Why an Oasis reunion is a media-fuelled fantasy

On Thursday July 9, Liam Gallagher threw kerosene on the constantly crackling fire of the Oasis reunion rumour mill, flames that have been fanned by the world’s media ever since the UK rock band called it quits nine years ago. He did this with a seemingly out-of-the-blue tweet addressed to his brother and former bandmate Noel asking to get “the big O” back together. The ‘could-it-really-be’ gasps of fans could be heard worldwide as music writers pounced on the story, seamlessly tying it into the established narrative of the feuding siblings who would eventually, it was presumed, put their differences behind them and return to the business of being the biggest band in the world.

There’s a lot going on within that presumption, and it has more to do with giving the media something to write about than it does the reality of the situation. Sure, Liam’s tweet is backed up by numerous interviews where he states that he would love to be in Oasis again, but this has been a consistent headline-making issue for the entire almost-decade that the band have been broken up. Prior to that, many of the same publications were printing stories with a similar regularity declaring that Oasis were on the verge of imploding. The drama between the two frontmen is part of what made them seem dangerous and interesting, in both a musical and public relations sense, and their constantly goading-yet-approachable attitude to the media has always made for killer content.

 

“I forgive you now let's get the BIG O back together and stop fucking about the drinks are on me,” read Liam’s tweet. After waiting a day, he added, “I’ll take that as a no then.”

 

 

 

Understandably, this gave the papers something to write about, particularly in the UK where the band is still largely revered as modern gods. NME, the formerly print-based and now solely online pop/rock focused publication, published 41 articles on their website the month of the tweet tagged with ‘Oasis’. The site brings up 345 articles mentioning Oasis when you search the term. Alhough NME is certainly the most Brit-pop-focused outlet around, in 2015 The Guardian described “a continuing, insatiable public appetite for all things Gallagher.” Closer to home, a quick look at Tone Deaf, which is probably the Australian NME equivalent in terms of style and content, has posted 19 Gallagher-related articles so far this year.

 

So why does the music media continue to follow so closely the story of a band that have not played a note together since Justin Bieber was 15 years old? A video of Liam making tea backstage went viral as, in typically dry form, he complained about having to make his own beverage, when back in the ‘90s there would have been a team on hand for the task. Through the lens of nostalgia it is easy to view the Gallaghers as the last of a breed of traditional rockstars who didn’t need social media to connect with their fans and benefited from massive major label budgets. The somewhat aloof and untouchable image that was possible when Oasis were at their peak no longer exists within the marketing plan of any major pop or rock artist, and in that way no one has really filled the gap they left.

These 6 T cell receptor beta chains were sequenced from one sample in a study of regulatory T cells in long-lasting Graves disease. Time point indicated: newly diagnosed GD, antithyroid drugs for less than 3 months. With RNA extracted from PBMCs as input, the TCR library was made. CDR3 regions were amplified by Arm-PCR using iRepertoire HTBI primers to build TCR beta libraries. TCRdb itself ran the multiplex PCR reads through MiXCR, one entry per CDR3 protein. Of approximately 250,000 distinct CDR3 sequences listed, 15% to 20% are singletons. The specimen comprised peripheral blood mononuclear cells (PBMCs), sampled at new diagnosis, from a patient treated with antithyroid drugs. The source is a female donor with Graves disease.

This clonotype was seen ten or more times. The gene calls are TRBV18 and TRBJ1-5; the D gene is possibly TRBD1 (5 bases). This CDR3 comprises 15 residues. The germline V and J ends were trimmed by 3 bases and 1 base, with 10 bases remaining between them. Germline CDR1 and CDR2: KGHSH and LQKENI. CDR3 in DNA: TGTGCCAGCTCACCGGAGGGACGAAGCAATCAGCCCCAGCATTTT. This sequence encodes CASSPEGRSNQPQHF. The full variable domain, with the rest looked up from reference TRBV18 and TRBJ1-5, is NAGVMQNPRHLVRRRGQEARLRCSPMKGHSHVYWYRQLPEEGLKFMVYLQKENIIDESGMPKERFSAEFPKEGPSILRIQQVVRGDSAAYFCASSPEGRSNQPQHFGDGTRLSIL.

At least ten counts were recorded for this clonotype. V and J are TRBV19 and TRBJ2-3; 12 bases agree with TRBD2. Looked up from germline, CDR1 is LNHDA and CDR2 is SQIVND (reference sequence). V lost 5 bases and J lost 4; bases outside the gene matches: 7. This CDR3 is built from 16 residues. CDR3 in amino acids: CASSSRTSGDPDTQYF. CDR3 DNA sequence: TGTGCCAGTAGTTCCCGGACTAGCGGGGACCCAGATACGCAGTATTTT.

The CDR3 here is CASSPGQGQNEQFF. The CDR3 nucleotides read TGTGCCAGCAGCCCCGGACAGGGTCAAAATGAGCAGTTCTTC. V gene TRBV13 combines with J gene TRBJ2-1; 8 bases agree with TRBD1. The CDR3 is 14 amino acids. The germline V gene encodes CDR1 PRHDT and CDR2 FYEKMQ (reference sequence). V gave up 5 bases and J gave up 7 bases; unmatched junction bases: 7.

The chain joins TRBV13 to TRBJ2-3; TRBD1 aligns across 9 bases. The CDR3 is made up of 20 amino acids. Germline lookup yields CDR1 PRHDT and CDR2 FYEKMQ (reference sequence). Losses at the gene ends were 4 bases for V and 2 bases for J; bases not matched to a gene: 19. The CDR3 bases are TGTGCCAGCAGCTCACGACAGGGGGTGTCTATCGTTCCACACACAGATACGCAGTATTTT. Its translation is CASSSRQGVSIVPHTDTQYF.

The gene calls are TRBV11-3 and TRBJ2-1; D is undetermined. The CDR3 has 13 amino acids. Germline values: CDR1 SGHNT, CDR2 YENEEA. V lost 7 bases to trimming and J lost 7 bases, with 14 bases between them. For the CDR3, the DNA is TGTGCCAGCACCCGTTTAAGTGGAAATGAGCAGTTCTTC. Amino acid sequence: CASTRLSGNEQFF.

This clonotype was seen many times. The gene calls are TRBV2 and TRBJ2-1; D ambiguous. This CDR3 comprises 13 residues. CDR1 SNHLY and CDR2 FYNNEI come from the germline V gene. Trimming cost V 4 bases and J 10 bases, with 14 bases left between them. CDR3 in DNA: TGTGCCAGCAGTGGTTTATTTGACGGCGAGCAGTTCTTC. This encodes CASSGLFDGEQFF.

Furthermore, Liam won’t leave the issue alone. On August 5 via Twitter, he again reached out to Noel by sharing a picture of his family on holiday and saying, “Had the best family holiday ever cmon [sic] Noel Sara Anais Donovan [S]onny you know you want to get involved.”
 

 

The biggest flaw in the reunion idea, other than the fact the two frontmen won’t speak to each other, is that it probably wouldn’t be very good. The constant stream of news pieces and updates based around anything the pair do in public is used to tap into a nostalgic and baseless notion that if they were to miraculously reform, it would be as they were in the mid-‘90s when they were amongst the most loved acts on the planet.

 

The fact that the quality of their output dipped noticeably by the turn of the century and reviews of their shows focused more on antics and bad tempers rather than the music has somehow been happily ignored by this media campaign, as if the nine years apart will revert them to the brilliance with which they first appeared at the ages of 20 (Liam) and 26 (Noel) when Definitely Maybe was released 25 years ago. Stereogum described the second half of Oasis’ career from 2000’s onwards as “a series of middling releases only existent for a core (yet still rabid and quite large) fanbase.”

 

Add to that the fact that after the first two albums – the only ones remembered fondly by the general public – the lineup changed completely, and the next question is, who would be part of this reunion? The blokes who made Definitely Maybe, or Dig Out Your Soul?

 

Liam again made NME headlines recently when he stated that Noel was “begging” to play Glastonbury, after an interview where the senior brother was asked if he was interested in performing at the UK’s biggest festival and he responded positively. This followed a tweet where Liam all but confirmed that he had been booked to headline the event next year. For now, it seems that seeing the two Oasis stars on the same festival bill will have to satiate fans, but their legacy is destined to live on in the era of clickbait.

 

Feature image via A24 (Oasis: Supersonic).

 

 

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